By Susan Cotton
As we prepare to launch The Lily Project later this month (Mission: To deliver preventive health care to women in rural Nicaragua reducing the number of women newly diagnosed with terminal cervical cancer 30% by 2020) I have had the wonderful opportunity to meet with a quite a number of potential partners, donors and supporters. As I’ve shared our story, the most common reaction I’ve received is ”I honestly had no idea…” about this cancer, its prevention and why the work we are doing in Nicaragua is so important. To do my part for Cervical Cancer Awareness Month, I will be sharing information with all of you, with the hope that this knowledge will spread and do good things.
#2: Why Nicaragua?
Cervical Cancer is NOT an equal opportunity cancer. Today, more than 85% of cervical cancer deaths occur in low resource countries, where health systems are not equipped to provide broad-based and high quality screening or the necessary follow-up and treatment for women with early stages of cancer. Without proper screening and treatment, most women don’t discover they have the cancer until it has advanced to a late and deadly stage. According to the Society of Obstetricians and Gynecologists of Canada, left untreated, “growths on the cervix enlarge, pushing in through the vagina and into other areas of the body causing irregular bleeding and obstruction of the urinary tract. Women will essentially bleed to death and die from anemia and uremia…To die of cervical cancer, without access to medication, is excruciating.”
Despite the introduction of Pap Testing in the 1960s, regular Pap screening is available to less than 10% of women in Nicaragua. Cervical cancer remains the largest cancer killer of women in Nicaragua, which is burdened with the highest annual rate of death from cervical cancer of any country in the Americas.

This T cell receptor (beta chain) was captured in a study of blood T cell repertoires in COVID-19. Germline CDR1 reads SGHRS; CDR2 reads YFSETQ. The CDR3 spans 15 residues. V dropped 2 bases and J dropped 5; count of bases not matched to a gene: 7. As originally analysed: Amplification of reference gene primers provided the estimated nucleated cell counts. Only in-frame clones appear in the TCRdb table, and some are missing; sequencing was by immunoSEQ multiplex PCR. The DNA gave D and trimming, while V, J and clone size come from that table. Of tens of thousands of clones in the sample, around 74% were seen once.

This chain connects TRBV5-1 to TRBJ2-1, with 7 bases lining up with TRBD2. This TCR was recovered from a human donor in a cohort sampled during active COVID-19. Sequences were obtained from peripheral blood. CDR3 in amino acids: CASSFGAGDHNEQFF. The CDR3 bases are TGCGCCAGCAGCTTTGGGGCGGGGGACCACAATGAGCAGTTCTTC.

Cervical cancer in Nicaragua disproportionately affects rural coastal communities where there is very limited access to preventive health care including Pap tests and a high incidence of sexually transmitted disease. Additionally when cancer is discovered, these communities do not have the resources to treat the woman and help manage her pain – contributing to a horrible death and compounding the tragedy of this preventable disease.
This disease often hits women with children - and with an estimated 40% of households managed by a woman without a partner or spouse - it destroys families and leaves children on their own, with extended family or at the care of the community. Cervical cancer is one of the many contributors to Nicaragua’s extreme rural poverty where more than 68% of the population lives on a little more than $1.00 per day.
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